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Location: Eastern Cape (View location on map)
Minerals Worked: Coal
Principal Mines: Cyphergat Colliery plus other small mines around the town of Molteno.
One of the limiting factors to the early industrial development of South Africa was the lack of proven economic coal reserves and for many years coal had to be imported into the Cape Colony from as far a field as South Wales. In 1852 this situation prompted the powers that be to offer a reward of £100 to anyone who could find coal deposits in the province.
In 1859 a farmer by the name of John Grove occupied "Cyphergat" farm, located a few kilometers to the south of the area later to become Molteno. In this year Grove asked a Mr. George Vice (1830-1917), later known as the farther of Molteno, to build a shop on his land. While constructing the shop and an adjacent dwelling house Vice lived in a hut on the farm. It was during Vice's stay on "Cyphergat" that in 1860 he discovered coal deposits on Grove's land. Vice was keen on exploiting the coal deposit but before his mine could be developed further Grove insisted he must close it down and not advertise the discovery to anyone. Vice was allowed only to remove two wagon loads of coal off the farm before his trial diggings were closed.
Three years after vacating Cyphergat Vice, who had become increasingly frustrated by Grove's decision not to develop the local coal deposits decided to search for the extension of the coal measures on lands adjacent to Grove's farm. To this effect he purchased the nearby farms of Paardekraal and Onverwacht on land that was later to constitute the township of Molteno. In 1864 Vice formed his own mining company and commenced the sinking of the Penshaw Mine from where he started shipping wagons of coal to Cradock and Kimberley. Soon afterwards other mining companies sprang-up in the area. These included The Great Stormberg Coal Company and Cape Collieries Limited. Cape Collieries closed in 1905 while the Penshaw Mine stayed in production until 1913. One contributing factor to the closure of this coalfield was the inferior quality of its coal compared to that from other of South Africa's coalfields that were to be discovered shortly afterwards.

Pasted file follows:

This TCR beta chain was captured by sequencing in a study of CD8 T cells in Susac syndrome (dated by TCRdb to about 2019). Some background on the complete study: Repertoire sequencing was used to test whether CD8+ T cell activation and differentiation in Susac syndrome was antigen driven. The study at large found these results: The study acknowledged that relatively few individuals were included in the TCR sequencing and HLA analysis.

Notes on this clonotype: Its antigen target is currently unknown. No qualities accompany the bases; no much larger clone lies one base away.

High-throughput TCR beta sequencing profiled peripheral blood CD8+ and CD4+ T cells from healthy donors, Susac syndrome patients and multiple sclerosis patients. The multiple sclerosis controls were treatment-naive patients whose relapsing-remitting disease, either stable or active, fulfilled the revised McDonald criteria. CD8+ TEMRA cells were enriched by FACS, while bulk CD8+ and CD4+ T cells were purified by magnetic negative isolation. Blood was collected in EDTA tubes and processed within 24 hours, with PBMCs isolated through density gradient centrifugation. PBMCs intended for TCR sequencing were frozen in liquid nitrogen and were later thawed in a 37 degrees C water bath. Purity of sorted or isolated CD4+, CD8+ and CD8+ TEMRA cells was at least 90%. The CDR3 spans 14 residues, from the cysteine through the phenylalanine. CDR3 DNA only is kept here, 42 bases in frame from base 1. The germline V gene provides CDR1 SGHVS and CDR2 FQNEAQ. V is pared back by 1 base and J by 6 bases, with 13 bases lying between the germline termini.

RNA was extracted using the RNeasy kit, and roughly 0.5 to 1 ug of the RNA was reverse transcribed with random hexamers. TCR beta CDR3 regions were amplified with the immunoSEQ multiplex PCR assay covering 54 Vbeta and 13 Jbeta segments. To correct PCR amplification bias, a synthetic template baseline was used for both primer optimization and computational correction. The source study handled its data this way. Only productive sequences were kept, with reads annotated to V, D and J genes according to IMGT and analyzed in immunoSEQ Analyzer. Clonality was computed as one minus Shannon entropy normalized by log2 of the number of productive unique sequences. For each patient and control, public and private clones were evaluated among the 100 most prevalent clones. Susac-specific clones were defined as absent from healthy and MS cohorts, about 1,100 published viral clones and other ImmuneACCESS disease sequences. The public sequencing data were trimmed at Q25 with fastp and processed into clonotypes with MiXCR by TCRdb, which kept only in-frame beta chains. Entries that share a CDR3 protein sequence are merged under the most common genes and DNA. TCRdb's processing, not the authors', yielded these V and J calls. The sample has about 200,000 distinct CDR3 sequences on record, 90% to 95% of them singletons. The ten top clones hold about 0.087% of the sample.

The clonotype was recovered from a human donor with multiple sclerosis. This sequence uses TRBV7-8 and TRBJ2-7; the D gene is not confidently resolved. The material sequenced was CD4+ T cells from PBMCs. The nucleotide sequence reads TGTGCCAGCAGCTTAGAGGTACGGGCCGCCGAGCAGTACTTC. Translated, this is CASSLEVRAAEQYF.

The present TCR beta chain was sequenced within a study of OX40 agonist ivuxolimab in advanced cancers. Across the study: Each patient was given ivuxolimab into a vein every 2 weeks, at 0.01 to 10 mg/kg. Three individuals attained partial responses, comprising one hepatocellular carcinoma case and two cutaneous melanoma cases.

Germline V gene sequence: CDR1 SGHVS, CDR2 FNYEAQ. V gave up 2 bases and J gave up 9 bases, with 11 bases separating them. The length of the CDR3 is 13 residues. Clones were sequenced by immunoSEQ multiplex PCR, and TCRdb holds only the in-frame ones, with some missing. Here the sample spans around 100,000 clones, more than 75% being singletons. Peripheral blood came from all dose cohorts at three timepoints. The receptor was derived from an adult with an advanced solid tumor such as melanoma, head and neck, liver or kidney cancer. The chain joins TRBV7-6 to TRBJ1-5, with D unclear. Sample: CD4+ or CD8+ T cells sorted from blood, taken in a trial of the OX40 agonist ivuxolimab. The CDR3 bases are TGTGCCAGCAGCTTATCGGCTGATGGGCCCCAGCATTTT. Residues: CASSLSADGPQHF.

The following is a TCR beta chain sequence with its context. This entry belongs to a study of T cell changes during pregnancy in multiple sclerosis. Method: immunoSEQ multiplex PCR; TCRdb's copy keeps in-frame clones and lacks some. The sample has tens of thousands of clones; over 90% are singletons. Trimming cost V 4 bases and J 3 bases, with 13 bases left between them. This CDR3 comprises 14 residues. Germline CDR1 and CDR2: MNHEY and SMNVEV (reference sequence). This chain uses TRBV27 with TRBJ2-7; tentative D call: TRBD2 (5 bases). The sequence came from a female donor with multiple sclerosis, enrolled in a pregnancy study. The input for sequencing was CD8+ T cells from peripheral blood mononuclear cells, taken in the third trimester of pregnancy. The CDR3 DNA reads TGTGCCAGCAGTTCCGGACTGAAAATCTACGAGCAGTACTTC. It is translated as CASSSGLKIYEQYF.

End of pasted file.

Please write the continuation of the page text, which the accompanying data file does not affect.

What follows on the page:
When coal was finally developed at Cyphergat, some 15 years after Vice's original discovery, the first general manager of The Cyphergat Coal Company was a Alexander Lawrie (left) who had been a mine manager in his native Scotland. In addition to coal Cyphergat also yielded fine quality clay and while he was colliery manager Lawrie built a large brickworks on the mine site. This works produced some of the finest bricks, drain pipes and sewer pipes ever made in South Africa.
Cyphergat Colliery (c.1900)
A stone tablet with Lawrie's initials “A L” were incorporated into the base section Cyphergat's huge brickworks chimney. This chimney is the only part of the Cyphergat works which still exists. Finds of bricks from the work's bearing the coal company's initials "CCC" are also know.
Cyphergat Colliery Brickworks - Then (c.1900) and now
According to Theron (1) at some point in its history The Cyphergat Coal Company became a subsidiary holding of De Beers, Cecil Rhodes' famous Kimberley based diamond mining company. It is likely that the De Beers acquired the colliery so as to safeguard a supply of fuel for its own needs at a time when there were hardly any other indigenous coal supplies available to them. Transport of the coal to Kimberley was by ox wagon over a distance in excess of 300 kilometers. Molteno's coal was of relatively poor quality and the demand dropped after the completion of the Kimberley–Johannesburg railway line which allowed De Beers easy access to better quality coal from the Transvaal.
At one time Cyphergat was populated mainly by Scots and Welshmen and boasted a main street, a hotel, its own railway station and shops. However, the relatively poor quality of its coal coupled with its high transport costs eventually saw Cyphergat become a ghost town.
A set of four tokens are known from this mine. Theron (1) suggests that these were issued by De Beers when they owned the company and were used in the colliery's native workers' compound. As such their use can be paralleled with other De Beers issued compound tokens such as those on their Kimberly diamond mines. For more information on these tokens plus selected images click on the imabe below.
The webmaster knows of only two different mining related postcard views from this area.
|"Thumbnail" Images (Note 1)||Card Title or Description||Card Ref. No.|
|Molteno - Entrance to a coal mine Cyphergat, Molteno||PC7|
|Coal Mine, Cyphergat, Molteno District (Coloured)||PC29|
|Coal Mine, Cyphergat, Molteno District (Not Coloured)||PC30|
1) For further information and enlarged views of each postcard click on any one of the above images.
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